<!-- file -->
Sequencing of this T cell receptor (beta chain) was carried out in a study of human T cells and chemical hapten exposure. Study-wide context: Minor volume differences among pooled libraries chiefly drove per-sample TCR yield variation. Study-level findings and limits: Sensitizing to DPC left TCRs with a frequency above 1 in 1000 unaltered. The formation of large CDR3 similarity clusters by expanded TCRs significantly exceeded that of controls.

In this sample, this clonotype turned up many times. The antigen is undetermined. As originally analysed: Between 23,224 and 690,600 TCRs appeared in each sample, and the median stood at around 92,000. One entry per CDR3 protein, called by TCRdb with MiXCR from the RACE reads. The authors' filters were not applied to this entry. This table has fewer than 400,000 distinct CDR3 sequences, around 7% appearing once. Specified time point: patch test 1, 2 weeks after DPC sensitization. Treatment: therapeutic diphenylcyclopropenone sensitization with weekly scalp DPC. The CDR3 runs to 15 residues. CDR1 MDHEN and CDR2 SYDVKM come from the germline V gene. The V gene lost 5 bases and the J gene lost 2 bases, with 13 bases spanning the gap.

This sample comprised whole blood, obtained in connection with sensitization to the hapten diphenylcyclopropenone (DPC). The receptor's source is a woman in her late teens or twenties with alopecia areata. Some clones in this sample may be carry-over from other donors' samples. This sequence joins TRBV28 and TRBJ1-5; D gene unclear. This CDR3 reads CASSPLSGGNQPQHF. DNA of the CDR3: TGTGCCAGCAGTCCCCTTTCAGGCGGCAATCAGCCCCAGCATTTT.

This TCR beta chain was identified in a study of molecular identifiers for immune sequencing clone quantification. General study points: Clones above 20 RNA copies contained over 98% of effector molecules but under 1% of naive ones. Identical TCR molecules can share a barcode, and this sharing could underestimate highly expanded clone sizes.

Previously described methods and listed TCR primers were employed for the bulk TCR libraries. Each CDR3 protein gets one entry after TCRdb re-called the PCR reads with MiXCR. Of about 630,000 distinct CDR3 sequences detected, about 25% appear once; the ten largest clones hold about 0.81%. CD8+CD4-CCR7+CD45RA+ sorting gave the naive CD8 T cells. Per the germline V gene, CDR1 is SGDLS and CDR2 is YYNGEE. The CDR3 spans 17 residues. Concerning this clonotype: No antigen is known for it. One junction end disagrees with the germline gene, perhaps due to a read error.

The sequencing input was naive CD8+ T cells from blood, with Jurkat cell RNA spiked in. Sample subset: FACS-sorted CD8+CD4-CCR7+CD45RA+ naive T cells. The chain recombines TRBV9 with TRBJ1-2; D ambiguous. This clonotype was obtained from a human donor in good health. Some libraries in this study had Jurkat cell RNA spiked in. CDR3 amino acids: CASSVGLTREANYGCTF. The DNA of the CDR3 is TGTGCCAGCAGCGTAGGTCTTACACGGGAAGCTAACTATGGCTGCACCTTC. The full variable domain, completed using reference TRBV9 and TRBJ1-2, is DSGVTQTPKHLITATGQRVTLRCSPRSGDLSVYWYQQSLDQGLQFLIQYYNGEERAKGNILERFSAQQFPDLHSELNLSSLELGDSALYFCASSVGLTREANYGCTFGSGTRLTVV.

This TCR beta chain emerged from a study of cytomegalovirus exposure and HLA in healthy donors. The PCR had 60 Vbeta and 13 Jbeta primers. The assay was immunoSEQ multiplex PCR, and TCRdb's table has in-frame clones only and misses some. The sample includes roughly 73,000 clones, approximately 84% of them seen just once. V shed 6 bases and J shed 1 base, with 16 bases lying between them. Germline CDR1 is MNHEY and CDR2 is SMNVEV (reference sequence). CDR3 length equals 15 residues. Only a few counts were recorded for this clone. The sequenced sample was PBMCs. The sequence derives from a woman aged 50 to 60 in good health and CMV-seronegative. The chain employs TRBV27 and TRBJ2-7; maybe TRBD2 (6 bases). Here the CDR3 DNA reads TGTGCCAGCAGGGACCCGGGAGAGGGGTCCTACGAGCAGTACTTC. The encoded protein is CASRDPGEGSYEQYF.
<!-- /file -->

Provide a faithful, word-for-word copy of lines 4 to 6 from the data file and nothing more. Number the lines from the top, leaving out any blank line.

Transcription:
This TCR beta chain was identified in a study of molecular identifiers for immune sequencing clone quantification. General study points: Clones above 20 RNA copies contained over 98% of effector molecules but under 1% of naive ones. Identical TCR molecules can share a barcode, and this sharing could underestimate highly expanded clone sizes.

Previously described methods and listed TCR primers were employed for the bulk TCR libraries. Each CDR3 protein gets one entry after TCRdb re-called the PCR reads with MiXCR. Of about 630,000 distinct CDR3 sequences detected, about 25% appear once; the ten largest clones hold about 0.81%. CD8+CD4-CCR7+CD45RA+ sorting gave the naive CD8 T cells. Per the germline V gene, CDR1 is SGDLS and CDR2 is YYNGEE. The CDR3 spans 17 residues. Concerning this clonotype: No antigen is known for it. One junction end disagrees with the germline gene, perhaps due to a read error.

The sequencing input was naive CD8+ T cells from blood, with Jurkat cell RNA spiked in. Sample subset: FACS-sorted CD8+CD4-CCR7+CD45RA+ naive T cells. The chain recombines TRBV9 with TRBJ1-2; D ambiguous. This clonotype was obtained from a human donor in good health. Some libraries in this study had Jurkat cell RNA spiked in. CDR3 amino acids: CASSVGLTREANYGCTF. The DNA of the CDR3 is TGTGCCAGCAGCGTAGGTCTTACACGGGAAGCTAACTATGGCTGCACCTTC. The full variable domain, completed using reference TRBV9 and TRBJ1-2, is DSGVTQTPKHLITATGQRVTLRCSPRSGDLSVYWYQQSLDQGLQFLIQYYNGEERAKGNILERFSAQQFPDLHSELNLSSLELGDSALYFCASSVGLTREANYGCTFGSGTRLTVV.